Condoleezza Rice Backs Trump's Possible Withdrawal From Iran Deal

© AP Photo / South Bend Tribune, Robert FranklinFormer United States Secretary of State Condoleezza Rice. (File)
Former United States Secretary of State Condoleezza Rice. (File) - Sputnik International
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The US ex-secretary of state said that she wouldn't have signed the agreement at all, adding that if Washington pulls out of the deal, it "would be just fine."

Washington's possible withdrawal from the nuclear deal with Iran won't be "the end of the world," former US Secretary of State Condoleezza Rice told Fox News.

"I would not have signed this deal. I don't think it was a very good deal. I think we were in a hurry to get a deal and we left a lot on the table," Rice argued.

The politician acknowledged that Washington's allies in Europe — mainly Germany and France — support the deal and call for it to stay in place. She also stated that the US might stay if the agreement is "improved."

READ MORE: Netanyahu Seeks to Prod Trump to Withdraw From Iran Nuclear Deal — Reports

However, Rice noted that the US pulling out of the deal wouldn't be a bad decision either.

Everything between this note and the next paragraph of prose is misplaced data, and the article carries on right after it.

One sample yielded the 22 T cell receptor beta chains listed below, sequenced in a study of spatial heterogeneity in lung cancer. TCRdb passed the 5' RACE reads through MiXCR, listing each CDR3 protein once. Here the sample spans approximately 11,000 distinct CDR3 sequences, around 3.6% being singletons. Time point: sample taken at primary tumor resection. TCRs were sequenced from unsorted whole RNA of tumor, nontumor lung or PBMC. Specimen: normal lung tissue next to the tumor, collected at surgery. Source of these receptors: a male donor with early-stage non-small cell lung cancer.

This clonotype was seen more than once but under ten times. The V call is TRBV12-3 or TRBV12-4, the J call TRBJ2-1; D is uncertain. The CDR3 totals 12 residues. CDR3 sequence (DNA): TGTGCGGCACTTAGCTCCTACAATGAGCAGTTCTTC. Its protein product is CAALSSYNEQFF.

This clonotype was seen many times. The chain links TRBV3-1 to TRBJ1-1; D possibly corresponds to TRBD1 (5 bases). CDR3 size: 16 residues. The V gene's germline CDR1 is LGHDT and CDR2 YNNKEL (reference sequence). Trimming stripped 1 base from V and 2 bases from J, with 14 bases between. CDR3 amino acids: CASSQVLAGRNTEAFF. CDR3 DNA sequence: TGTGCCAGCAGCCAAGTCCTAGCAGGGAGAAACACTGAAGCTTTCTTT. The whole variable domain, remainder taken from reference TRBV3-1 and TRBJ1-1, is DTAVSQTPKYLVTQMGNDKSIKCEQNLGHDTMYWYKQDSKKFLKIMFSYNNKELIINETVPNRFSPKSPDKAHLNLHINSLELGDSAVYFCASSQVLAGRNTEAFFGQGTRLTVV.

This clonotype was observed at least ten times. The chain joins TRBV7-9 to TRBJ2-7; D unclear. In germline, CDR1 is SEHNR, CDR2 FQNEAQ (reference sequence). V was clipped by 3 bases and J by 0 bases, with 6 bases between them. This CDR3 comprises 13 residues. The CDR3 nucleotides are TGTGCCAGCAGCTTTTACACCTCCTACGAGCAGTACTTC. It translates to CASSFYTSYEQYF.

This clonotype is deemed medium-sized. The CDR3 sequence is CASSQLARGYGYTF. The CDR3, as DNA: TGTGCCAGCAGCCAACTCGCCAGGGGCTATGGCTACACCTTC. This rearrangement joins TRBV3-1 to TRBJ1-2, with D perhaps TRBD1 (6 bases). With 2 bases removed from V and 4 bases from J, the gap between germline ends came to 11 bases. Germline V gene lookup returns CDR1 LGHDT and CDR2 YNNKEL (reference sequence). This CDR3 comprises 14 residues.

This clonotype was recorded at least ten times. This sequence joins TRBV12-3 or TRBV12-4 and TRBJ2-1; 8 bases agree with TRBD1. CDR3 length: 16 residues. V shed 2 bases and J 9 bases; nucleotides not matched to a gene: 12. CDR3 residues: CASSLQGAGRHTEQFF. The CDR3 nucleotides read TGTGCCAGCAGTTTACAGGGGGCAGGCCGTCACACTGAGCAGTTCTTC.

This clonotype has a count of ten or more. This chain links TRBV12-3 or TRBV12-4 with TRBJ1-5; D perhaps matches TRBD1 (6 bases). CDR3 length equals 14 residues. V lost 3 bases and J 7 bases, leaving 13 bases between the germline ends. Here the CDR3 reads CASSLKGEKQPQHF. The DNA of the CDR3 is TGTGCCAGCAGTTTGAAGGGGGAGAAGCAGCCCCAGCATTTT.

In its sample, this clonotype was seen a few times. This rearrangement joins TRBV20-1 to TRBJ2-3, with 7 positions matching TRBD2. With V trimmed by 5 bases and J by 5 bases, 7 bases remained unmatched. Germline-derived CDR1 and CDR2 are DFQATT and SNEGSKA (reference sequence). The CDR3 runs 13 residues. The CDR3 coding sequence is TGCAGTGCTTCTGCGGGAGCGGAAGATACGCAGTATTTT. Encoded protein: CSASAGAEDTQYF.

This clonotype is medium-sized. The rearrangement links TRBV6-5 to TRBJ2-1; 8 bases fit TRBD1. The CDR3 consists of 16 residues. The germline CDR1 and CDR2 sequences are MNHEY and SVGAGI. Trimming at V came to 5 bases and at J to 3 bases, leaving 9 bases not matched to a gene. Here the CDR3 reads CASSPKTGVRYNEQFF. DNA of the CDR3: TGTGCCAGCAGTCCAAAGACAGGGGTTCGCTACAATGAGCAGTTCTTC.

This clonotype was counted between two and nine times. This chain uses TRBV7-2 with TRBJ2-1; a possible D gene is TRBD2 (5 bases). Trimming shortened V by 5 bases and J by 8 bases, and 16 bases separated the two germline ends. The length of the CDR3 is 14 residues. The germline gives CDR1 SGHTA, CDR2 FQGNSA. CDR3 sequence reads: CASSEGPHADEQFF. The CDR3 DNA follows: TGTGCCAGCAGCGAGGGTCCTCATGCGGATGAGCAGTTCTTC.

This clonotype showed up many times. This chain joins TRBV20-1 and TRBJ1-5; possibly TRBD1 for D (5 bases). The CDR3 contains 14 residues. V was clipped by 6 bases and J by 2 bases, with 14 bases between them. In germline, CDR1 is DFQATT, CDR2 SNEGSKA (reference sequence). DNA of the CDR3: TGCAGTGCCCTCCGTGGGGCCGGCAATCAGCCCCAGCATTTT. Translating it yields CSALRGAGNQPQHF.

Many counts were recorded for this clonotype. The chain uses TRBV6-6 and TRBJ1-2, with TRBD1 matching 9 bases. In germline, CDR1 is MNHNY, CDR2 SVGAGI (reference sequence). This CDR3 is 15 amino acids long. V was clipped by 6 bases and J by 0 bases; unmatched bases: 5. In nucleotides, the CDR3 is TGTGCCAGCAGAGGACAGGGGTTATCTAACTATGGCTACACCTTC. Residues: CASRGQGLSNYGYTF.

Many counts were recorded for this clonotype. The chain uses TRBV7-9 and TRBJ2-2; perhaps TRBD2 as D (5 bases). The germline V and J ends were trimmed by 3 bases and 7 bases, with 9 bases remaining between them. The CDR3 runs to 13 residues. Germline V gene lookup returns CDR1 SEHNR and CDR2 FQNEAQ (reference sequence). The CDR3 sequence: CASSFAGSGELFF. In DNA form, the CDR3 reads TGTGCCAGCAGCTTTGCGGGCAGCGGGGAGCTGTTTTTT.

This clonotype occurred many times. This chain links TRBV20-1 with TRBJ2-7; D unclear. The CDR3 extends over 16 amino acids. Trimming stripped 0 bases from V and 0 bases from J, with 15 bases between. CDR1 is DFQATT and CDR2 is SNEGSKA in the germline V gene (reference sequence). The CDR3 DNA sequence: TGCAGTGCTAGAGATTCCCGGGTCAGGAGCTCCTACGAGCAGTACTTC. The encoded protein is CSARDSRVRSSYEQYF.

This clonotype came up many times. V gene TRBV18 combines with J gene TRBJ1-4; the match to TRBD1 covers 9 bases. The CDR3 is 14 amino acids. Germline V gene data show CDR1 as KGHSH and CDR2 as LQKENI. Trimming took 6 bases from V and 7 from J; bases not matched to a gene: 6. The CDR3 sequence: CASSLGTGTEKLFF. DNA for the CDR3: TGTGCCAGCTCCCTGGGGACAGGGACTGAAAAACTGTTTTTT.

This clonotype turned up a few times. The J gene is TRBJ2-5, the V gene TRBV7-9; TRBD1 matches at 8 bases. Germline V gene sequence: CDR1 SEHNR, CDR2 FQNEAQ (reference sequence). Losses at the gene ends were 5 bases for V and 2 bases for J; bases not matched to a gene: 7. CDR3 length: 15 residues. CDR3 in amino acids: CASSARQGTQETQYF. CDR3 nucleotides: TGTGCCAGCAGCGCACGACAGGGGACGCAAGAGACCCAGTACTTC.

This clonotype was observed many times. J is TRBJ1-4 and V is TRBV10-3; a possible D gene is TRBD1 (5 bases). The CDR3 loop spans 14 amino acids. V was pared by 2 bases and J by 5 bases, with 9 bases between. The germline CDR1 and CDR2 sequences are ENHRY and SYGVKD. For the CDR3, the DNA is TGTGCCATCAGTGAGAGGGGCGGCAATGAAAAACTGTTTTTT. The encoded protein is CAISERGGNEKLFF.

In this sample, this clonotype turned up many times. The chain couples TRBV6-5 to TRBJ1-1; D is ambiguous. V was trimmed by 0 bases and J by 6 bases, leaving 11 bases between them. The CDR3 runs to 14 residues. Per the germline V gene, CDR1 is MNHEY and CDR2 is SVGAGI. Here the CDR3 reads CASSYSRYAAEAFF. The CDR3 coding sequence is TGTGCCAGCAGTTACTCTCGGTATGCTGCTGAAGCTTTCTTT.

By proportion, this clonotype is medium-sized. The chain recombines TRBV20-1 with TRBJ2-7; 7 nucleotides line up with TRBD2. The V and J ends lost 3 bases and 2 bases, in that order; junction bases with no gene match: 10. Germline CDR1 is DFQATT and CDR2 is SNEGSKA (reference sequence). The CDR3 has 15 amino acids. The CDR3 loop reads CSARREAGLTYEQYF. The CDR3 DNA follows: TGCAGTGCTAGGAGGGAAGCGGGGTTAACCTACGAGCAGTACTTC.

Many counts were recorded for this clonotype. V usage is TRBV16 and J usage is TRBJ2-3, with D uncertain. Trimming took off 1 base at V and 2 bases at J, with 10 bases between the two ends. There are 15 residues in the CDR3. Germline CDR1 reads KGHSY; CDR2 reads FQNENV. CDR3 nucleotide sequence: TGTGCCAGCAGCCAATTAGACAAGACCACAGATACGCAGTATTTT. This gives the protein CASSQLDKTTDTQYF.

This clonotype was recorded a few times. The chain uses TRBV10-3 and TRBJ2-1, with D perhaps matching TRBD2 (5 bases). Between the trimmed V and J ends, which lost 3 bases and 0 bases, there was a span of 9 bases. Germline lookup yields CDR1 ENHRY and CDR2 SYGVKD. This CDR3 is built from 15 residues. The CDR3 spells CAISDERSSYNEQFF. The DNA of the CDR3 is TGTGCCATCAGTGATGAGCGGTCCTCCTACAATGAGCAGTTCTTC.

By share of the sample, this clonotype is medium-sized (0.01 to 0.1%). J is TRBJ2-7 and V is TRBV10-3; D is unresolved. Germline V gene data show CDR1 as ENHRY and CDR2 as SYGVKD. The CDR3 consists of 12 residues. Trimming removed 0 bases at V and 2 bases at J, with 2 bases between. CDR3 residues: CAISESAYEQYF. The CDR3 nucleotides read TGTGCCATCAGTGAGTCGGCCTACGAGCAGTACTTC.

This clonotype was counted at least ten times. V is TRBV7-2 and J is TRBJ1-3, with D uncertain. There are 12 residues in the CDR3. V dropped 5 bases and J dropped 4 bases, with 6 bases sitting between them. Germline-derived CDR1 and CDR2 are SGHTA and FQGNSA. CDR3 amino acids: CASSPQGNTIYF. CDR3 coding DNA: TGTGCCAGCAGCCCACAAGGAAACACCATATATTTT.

"But if we get out of this deal, it's going to be just fine," she said. "But I don't think it's the end of the world if the administration leaves the agreement."

On Monday, Israeli Prime Minister Benjamin Netanyahu announced that Tel Aviv has 100,000 files proving that Iran has continued to maintain a secret nuclear program despite signing the Joint Comprehensive Plan of Action (JCPOA).

US Secretary of State John Kerry, left, meets with Iranian Foreign Minister Mohammad Javad Zarif, right, in Vienna, Austria, Saturday, Jan. 16, 2016, on what is expected to be implementation day, the day the International Atomic Energy Agency (IAEA) verifies that Iran has met all conditions under the nuclear deal. - Sputnik International
Iran Deal: 'US Has Been Violating Agreement Ever Since it Was Signed' - Prof.
The White House on Tuesday said it backed Netanyahu's assertions, while US President Donald Trump stated that in the coming weeks he would make a decision on whether to withdraw from the Iran deal.

Trump has repeatedly expressed his dissatisfaction with the JCPOA and in late January, 2018, he intensified his rhetoric, asking Congress to address the flaws in the "terrible Iran nuclear deal" and threatened to pull out of it otherwise. Trump is expected to announce his decision on the JCPOA by the May 12 deadline.

The JCPOA was inked by the EU, Iran and the P5+1 group, which includes Russia, China, France, Britain, the US plus Germany, on July 14, 2015. Under the deal, Tehran pledges to not seek to develop or acquire nuclear weapons in exchange for the lifting of sanctions imposed against it.

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